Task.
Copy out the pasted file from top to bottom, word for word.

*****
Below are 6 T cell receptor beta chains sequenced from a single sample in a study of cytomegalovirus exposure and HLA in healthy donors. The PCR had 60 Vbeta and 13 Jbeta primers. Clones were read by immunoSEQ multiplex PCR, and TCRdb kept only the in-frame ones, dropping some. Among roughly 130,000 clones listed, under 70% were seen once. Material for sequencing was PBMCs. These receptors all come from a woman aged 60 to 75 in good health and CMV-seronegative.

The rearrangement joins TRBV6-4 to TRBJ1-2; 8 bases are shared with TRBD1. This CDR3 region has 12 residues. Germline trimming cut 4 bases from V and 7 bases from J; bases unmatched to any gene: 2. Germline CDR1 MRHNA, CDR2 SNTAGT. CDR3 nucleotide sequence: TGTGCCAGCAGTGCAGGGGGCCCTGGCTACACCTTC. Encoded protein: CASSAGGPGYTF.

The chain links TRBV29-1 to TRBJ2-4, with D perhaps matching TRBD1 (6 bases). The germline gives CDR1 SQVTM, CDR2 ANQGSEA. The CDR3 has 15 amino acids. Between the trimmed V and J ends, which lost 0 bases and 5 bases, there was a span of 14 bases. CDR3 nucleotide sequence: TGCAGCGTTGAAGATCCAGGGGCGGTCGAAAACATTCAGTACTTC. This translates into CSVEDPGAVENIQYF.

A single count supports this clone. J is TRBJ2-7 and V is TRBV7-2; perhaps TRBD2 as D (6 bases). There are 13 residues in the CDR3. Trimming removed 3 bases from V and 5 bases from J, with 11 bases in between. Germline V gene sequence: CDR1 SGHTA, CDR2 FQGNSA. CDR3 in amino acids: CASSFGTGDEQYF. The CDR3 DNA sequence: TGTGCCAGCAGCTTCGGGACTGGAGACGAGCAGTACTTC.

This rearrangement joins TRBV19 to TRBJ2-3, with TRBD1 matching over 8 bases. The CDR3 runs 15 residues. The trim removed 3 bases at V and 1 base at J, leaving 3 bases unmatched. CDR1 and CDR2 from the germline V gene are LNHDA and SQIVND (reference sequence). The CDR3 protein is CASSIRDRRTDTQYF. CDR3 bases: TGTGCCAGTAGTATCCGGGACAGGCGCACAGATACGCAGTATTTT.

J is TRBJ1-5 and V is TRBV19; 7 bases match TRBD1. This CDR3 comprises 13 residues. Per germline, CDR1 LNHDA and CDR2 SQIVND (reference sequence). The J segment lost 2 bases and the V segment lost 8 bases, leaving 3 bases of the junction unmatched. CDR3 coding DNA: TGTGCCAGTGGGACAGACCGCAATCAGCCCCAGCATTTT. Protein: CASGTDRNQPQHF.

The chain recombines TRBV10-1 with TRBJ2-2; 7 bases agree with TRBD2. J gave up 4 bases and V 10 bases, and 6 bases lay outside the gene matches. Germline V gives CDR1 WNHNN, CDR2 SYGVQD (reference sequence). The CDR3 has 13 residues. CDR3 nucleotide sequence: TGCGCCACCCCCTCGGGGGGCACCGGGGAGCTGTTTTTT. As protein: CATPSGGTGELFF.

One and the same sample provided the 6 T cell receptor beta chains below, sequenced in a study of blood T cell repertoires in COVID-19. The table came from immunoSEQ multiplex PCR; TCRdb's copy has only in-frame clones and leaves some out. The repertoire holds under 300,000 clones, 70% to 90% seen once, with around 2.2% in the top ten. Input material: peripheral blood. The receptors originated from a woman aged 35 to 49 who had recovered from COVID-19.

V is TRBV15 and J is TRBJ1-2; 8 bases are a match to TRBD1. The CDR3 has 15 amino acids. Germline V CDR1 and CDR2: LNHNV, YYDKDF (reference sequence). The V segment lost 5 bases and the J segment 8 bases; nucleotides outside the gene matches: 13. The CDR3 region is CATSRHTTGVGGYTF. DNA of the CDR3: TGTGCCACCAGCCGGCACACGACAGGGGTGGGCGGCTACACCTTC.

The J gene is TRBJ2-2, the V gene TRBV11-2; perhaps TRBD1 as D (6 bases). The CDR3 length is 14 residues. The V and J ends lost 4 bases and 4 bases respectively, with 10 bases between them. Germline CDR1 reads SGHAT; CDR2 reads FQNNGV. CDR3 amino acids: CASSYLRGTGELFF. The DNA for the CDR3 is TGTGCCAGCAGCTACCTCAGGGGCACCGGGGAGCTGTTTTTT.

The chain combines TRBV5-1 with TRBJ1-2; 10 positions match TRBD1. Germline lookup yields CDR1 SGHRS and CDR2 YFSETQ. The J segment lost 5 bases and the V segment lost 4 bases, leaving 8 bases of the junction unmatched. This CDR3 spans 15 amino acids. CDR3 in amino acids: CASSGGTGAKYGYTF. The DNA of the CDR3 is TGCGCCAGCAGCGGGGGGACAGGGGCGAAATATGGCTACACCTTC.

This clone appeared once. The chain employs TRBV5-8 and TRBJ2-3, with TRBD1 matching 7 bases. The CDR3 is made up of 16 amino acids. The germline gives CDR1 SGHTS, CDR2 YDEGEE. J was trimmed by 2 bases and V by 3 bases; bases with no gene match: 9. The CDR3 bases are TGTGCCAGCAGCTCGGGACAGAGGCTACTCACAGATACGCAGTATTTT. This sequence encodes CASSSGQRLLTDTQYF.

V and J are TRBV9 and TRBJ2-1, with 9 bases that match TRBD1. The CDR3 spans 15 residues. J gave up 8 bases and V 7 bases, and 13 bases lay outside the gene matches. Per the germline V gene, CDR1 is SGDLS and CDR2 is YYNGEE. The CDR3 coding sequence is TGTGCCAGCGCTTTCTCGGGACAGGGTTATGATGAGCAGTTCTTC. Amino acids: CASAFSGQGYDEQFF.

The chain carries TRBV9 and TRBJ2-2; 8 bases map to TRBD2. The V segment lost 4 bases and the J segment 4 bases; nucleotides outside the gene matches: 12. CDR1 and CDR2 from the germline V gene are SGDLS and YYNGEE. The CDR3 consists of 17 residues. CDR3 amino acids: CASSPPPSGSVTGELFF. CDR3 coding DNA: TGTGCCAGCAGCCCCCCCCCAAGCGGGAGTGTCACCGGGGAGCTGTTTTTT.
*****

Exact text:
Below are 6 T cell receptor beta chains sequenced from a single sample in a study of cytomegalovirus exposure and HLA in healthy donors. The PCR had 60 Vbeta and 13 Jbeta primers. Clones were read by immunoSEQ multiplex PCR, and TCRdb kept only the in-frame ones, dropping some. Among roughly 130,000 clones listed, under 70% were seen once. Material for sequencing was PBMCs. These receptors all come from a woman aged 60 to 75 in good health and CMV-seronegative.

The rearrangement joins TRBV6-4 to TRBJ1-2; 8 bases are shared with TRBD1. This CDR3 region has 12 residues. Germline trimming cut 4 bases from V and 7 bases from J; bases unmatched to any gene: 2. Germline CDR1 MRHNA, CDR2 SNTAGT. CDR3 nucleotide sequence: TGTGCCAGCAGTGCAGGGGGCCCTGGCTACACCTTC. Encoded protein: CASSAGGPGYTF.

The chain links TRBV29-1 to TRBJ2-4, with D perhaps matching TRBD1 (6 bases). The germline gives CDR1 SQVTM, CDR2 ANQGSEA. The CDR3 has 15 amino acids. Between the trimmed V and J ends, which lost 0 bases and 5 bases, there was a span of 14 bases. CDR3 nucleotide sequence: TGCAGCGTTGAAGATCCAGGGGCGGTCGAAAACATTCAGTACTTC. This translates into CSVEDPGAVENIQYF.

A single count supports this clone. J is TRBJ2-7 and V is TRBV7-2; perhaps TRBD2 as D (6 bases). There are 13 residues in the CDR3. Trimming removed 3 bases from V and 5 bases from J, with 11 bases in between. Germline V gene sequence: CDR1 SGHTA, CDR2 FQGNSA. CDR3 in amino acids: CASSFGTGDEQYF. The CDR3 DNA sequence: TGTGCCAGCAGCTTCGGGACTGGAGACGAGCAGTACTTC.

This rearrangement joins TRBV19 to TRBJ2-3, with TRBD1 matching over 8 bases. The CDR3 runs 15 residues. The trim removed 3 bases at V and 1 base at J, leaving 3 bases unmatched. CDR1 and CDR2 from the germline V gene are LNHDA and SQIVND (reference sequence). The CDR3 protein is CASSIRDRRTDTQYF. CDR3 bases: TGTGCCAGTAGTATCCGGGACAGGCGCACAGATACGCAGTATTTT.

J is TRBJ1-5 and V is TRBV19; 7 bases match TRBD1. This CDR3 comprises 13 residues. Per germline, CDR1 LNHDA and CDR2 SQIVND (reference sequence). The J segment lost 2 bases and the V segment lost 8 bases, leaving 3 bases of the junction unmatched. CDR3 coding DNA: TGTGCCAGTGGGACAGACCGCAATCAGCCCCAGCATTTT. Protein: CASGTDRNQPQHF.

The chain recombines TRBV10-1 with TRBJ2-2; 7 bases agree with TRBD2. J gave up 4 bases and V 10 bases, and 6 bases lay outside the gene matches. Germline V gives CDR1 WNHNN, CDR2 SYGVQD (reference sequence). The CDR3 has 13 residues. CDR3 nucleotide sequence: TGCGCCACCCCCTCGGGGGGCACCGGGGAGCTGTTTTTT. As protein: CATPSGGTGELFF.

One and the same sample provided the 6 T cell receptor beta chains below, sequenced in a study of blood T cell repertoires in COVID-19. The table came from immunoSEQ multiplex PCR; TCRdb's copy has only in-frame clones and leaves some out. The repertoire holds under 300,000 clones, 70% to 90% seen once, with around 2.2% in the top ten. Input material: peripheral blood. The receptors originated from a woman aged 35 to 49 who had recovered from COVID-19.

V is TRBV15 and J is TRBJ1-2; 8 bases are a match to TRBD1. The CDR3 has 15 amino acids. Germline V CDR1 and CDR2: LNHNV, YYDKDF (reference sequence). The V segment lost 5 bases and the J segment 8 bases; nucleotides outside the gene matches: 13. The CDR3 region is CATSRHTTGVGGYTF. DNA of the CDR3: TGTGCCACCAGCCGGCACACGACAGGGGTGGGCGGCTACACCTTC.

The J gene is TRBJ2-2, the V gene TRBV11-2; perhaps TRBD1 as D (6 bases). The CDR3 length is 14 residues. The V and J ends lost 4 bases and 4 bases respectively, with 10 bases between them. Germline CDR1 reads SGHAT; CDR2 reads FQNNGV. CDR3 amino acids: CASSYLRGTGELFF. The DNA for the CDR3 is TGTGCCAGCAGCTACCTCAGGGGCACCGGGGAGCTGTTTTTT.

The chain combines TRBV5-1 with TRBJ1-2; 10 positions match TRBD1. Germline lookup yields CDR1 SGHRS and CDR2 YFSETQ. The J segment lost 5 bases and the V segment lost 4 bases, leaving 8 bases of the junction unmatched. This CDR3 spans 15 amino acids. CDR3 in amino acids: CASSGGTGAKYGYTF. The DNA of the CDR3 is TGCGCCAGCAGCGGGGGGACAGGGGCGAAATATGGCTACACCTTC.

This clone appeared once. The chain employs TRBV5-8 and TRBJ2-3, with TRBD1 matching 7 bases. The CDR3 is made up of 16 amino acids. The germline gives CDR1 SGHTS, CDR2 YDEGEE. J was trimmed by 2 bases and V by 3 bases; bases with no gene match: 9. The CDR3 bases are TGTGCCAGCAGCTCGGGACAGAGGCTACTCACAGATACGCAGTATTTT. This sequence encodes CASSSGQRLLTDTQYF.

V and J are TRBV9 and TRBJ2-1, with 9 bases that match TRBD1. The CDR3 spans 15 residues. J gave up 8 bases and V 7 bases, and 13 bases lay outside the gene matches. Per the germline V gene, CDR1 is SGDLS and CDR2 is YYNGEE. The CDR3 coding sequence is TGTGCCAGCGCTTTCTCGGGACAGGGTTATGATGAGCAGTTCTTC. Amino acids: CASAFSGQGYDEQFF.

The chain carries TRBV9 and TRBJ2-2; 8 bases map to TRBD2. The V segment lost 4 bases and the J segment 4 bases; nucleotides outside the gene matches: 12. CDR1 and CDR2 from the germline V gene are SGDLS and YYNGEE. The CDR3 consists of 17 residues. CDR3 amino acids: CASSPPPSGSVTGELFF. CDR3 coding DNA: TGTGCCAGCAGCCCCCCCCCAAGCGGGAGTGTCACCGGGGAGCTGTTTTTT.